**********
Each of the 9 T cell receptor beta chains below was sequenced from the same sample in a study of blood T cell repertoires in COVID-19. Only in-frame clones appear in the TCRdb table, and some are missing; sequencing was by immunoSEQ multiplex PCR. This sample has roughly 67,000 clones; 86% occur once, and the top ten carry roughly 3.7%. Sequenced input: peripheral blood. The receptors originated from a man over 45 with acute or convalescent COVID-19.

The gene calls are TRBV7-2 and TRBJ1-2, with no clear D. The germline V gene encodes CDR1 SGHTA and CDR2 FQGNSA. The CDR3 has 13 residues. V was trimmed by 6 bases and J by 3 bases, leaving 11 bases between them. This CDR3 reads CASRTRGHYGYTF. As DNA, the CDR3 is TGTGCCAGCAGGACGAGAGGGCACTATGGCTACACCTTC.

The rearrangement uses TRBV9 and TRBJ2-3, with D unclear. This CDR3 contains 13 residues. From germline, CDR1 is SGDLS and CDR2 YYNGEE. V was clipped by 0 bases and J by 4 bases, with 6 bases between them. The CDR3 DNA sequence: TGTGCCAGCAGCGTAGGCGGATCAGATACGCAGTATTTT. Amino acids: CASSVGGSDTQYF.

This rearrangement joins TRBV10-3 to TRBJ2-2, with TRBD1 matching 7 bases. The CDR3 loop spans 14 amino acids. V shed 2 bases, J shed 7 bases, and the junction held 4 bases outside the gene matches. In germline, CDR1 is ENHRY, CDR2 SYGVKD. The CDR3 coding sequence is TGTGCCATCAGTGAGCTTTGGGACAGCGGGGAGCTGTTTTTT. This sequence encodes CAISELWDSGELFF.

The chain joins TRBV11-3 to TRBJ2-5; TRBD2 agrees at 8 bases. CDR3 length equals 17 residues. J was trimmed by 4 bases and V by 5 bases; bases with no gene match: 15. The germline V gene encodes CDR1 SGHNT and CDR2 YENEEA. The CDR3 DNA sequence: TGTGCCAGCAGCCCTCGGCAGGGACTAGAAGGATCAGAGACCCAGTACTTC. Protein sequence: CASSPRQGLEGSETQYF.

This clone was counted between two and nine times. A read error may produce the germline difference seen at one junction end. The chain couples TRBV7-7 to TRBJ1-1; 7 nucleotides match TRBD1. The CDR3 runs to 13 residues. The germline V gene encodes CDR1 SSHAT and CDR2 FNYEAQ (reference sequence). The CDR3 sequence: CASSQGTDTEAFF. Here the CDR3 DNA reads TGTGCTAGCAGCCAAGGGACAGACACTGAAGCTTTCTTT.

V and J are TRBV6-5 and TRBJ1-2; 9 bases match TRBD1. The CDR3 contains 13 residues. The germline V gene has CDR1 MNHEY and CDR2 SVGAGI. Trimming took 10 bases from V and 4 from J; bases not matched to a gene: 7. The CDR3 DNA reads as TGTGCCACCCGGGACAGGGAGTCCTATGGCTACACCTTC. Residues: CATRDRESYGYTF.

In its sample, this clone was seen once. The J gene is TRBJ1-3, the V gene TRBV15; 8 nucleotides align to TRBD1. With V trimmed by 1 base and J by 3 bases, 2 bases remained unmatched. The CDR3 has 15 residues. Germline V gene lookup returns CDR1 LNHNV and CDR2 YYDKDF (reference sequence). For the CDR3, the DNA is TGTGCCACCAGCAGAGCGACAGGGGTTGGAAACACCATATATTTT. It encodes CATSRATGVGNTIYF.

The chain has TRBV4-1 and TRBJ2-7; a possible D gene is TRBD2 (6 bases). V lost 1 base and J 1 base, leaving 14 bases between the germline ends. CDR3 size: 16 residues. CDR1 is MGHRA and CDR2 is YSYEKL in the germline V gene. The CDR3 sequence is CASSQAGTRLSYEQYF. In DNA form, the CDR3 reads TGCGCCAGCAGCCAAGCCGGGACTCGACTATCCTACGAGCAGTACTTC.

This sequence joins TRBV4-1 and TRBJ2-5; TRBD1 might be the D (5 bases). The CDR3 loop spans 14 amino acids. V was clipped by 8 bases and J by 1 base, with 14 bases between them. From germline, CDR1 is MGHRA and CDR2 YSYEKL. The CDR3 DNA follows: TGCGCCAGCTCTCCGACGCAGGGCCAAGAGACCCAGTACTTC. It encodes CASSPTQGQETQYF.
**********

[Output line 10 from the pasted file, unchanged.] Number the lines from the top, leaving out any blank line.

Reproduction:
This sequence joins TRBV4-1 and TRBJ2-5; TRBD1 might be the D (5 bases). The CDR3 loop spans 14 amino acids. V was clipped by 8 bases and J by 1 base, with 14 bases between them. From germline, CDR1 is MGHRA and CDR2 YSYEKL. The CDR3 DNA follows: TGCGCCAGCTCTCCGACGCAGGGCCAAGAGACCCAGTACTTC. It encodes CASSPTQGQETQYF.